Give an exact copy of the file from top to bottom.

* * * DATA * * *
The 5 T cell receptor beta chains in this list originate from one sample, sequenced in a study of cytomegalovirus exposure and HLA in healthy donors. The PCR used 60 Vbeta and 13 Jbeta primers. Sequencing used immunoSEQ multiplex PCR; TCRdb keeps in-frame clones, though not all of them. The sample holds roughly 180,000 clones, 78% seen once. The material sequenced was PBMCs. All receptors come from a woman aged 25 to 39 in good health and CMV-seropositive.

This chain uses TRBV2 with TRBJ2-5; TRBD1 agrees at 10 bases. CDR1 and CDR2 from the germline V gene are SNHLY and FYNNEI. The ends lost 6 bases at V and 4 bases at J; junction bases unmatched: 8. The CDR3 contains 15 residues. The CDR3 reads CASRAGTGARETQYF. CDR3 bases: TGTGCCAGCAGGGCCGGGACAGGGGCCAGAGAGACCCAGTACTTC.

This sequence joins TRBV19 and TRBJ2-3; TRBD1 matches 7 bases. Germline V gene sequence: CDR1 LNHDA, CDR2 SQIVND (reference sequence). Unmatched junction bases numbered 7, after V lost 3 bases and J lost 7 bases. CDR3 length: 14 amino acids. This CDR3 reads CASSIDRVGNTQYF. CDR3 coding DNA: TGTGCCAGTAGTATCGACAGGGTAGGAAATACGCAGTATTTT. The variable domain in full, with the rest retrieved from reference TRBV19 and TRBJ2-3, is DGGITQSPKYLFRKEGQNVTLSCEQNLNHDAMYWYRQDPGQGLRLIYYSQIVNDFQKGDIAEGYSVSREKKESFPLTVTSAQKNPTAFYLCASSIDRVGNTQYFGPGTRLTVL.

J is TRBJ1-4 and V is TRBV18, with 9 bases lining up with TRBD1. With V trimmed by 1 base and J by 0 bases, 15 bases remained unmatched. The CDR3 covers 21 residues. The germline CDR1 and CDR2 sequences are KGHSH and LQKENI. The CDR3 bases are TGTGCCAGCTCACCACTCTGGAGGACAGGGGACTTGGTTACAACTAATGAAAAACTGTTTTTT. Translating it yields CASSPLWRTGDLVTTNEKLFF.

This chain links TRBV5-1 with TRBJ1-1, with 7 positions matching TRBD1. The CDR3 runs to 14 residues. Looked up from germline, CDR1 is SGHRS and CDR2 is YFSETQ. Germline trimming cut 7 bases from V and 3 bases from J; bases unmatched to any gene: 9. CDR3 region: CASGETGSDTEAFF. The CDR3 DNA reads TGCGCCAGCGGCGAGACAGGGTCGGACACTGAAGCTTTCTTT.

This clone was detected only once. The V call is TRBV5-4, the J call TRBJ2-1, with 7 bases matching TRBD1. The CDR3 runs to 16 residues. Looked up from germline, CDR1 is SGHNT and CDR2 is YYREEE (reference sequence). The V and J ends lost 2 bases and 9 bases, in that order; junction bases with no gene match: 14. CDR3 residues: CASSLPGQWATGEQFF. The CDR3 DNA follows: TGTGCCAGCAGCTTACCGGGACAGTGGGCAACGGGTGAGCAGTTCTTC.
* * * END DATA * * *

The 5 T cell receptor beta chains in this list originate from one sample, sequenced in a study of cytomegalovirus exposure and HLA in healthy donors. The PCR used 60 Vbeta and 13 Jbeta primers. Sequencing used immunoSEQ multiplex PCR; TCRdb keeps in-frame clones, though not all of them. The sample holds roughly 180,000 clones, 78% seen once. The material sequenced was PBMCs. All receptors come from a woman aged 25 to 39 in good health and CMV-seropositive.

This chain uses TRBV2 with TRBJ2-5; TRBD1 agrees at 10 bases. CDR1 and CDR2 from the germline V gene are SNHLY and FYNNEI. The ends lost 6 bases at V and 4 bases at J; junction bases unmatched: 8. The CDR3 contains 15 residues. The CDR3 reads CASRAGTGARETQYF. CDR3 bases: TGTGCCAGCAGGGCCGGGACAGGGGCCAGAGAGACCCAGTACTTC.

This sequence joins TRBV19 and TRBJ2-3; TRBD1 matches 7 bases. Germline V gene sequence: CDR1 LNHDA, CDR2 SQIVND (reference sequence). Unmatched junction bases numbered 7, after V lost 3 bases and J lost 7 bases. CDR3 length: 14 amino acids. This CDR3 reads CASSIDRVGNTQYF. CDR3 coding DNA: TGTGCCAGTAGTATCGACAGGGTAGGAAATACGCAGTATTTT. The variable domain in full, with the rest retrieved from reference TRBV19 and TRBJ2-3, is DGGITQSPKYLFRKEGQNVTLSCEQNLNHDAMYWYRQDPGQGLRLIYYSQIVNDFQKGDIAEGYSVSREKKESFPLTVTSAQKNPTAFYLCASSIDRVGNTQYFGPGTRLTVL.

J is TRBJ1-4 and V is TRBV18, with 9 bases lining up with TRBD1. With V trimmed by 1 base and J by 0 bases, 15 bases remained unmatched. The CDR3 covers 21 residues. The germline CDR1 and CDR2 sequences are KGHSH and LQKENI. The CDR3 bases are TGTGCCAGCTCACCACTCTGGAGGACAGGGGACTTGGTTACAACTAATGAAAAACTGTTTTTT. Translating it yields CASSPLWRTGDLVTTNEKLFF.

This chain links TRBV5-1 with TRBJ1-1, with 7 positions matching TRBD1. The CDR3 runs to 14 residues. Looked up from germline, CDR1 is SGHRS and CDR2 is YFSETQ. Germline trimming cut 7 bases from V and 3 bases from J; bases unmatched to any gene: 9. CDR3 region: CASGETGSDTEAFF. The CDR3 DNA reads TGCGCCAGCGGCGAGACAGGGTCGGACACTGAAGCTTTCTTT.

This clone was detected only once. The V call is TRBV5-4, the J call TRBJ2-1, with 7 bases matching TRBD1. The CDR3 runs to 16 residues. Looked up from germline, CDR1 is SGHNT and CDR2 is YYREEE (reference sequence). The V and J ends lost 2 bases and 9 bases, in that order; junction bases with no gene match: 14. CDR3 residues: CASSLPGQWATGEQFF. The CDR3 DNA follows: TGTGCCAGCAGCTTACCGGGACAGTGGGCAACGGGTGAGCAGTTCTTC.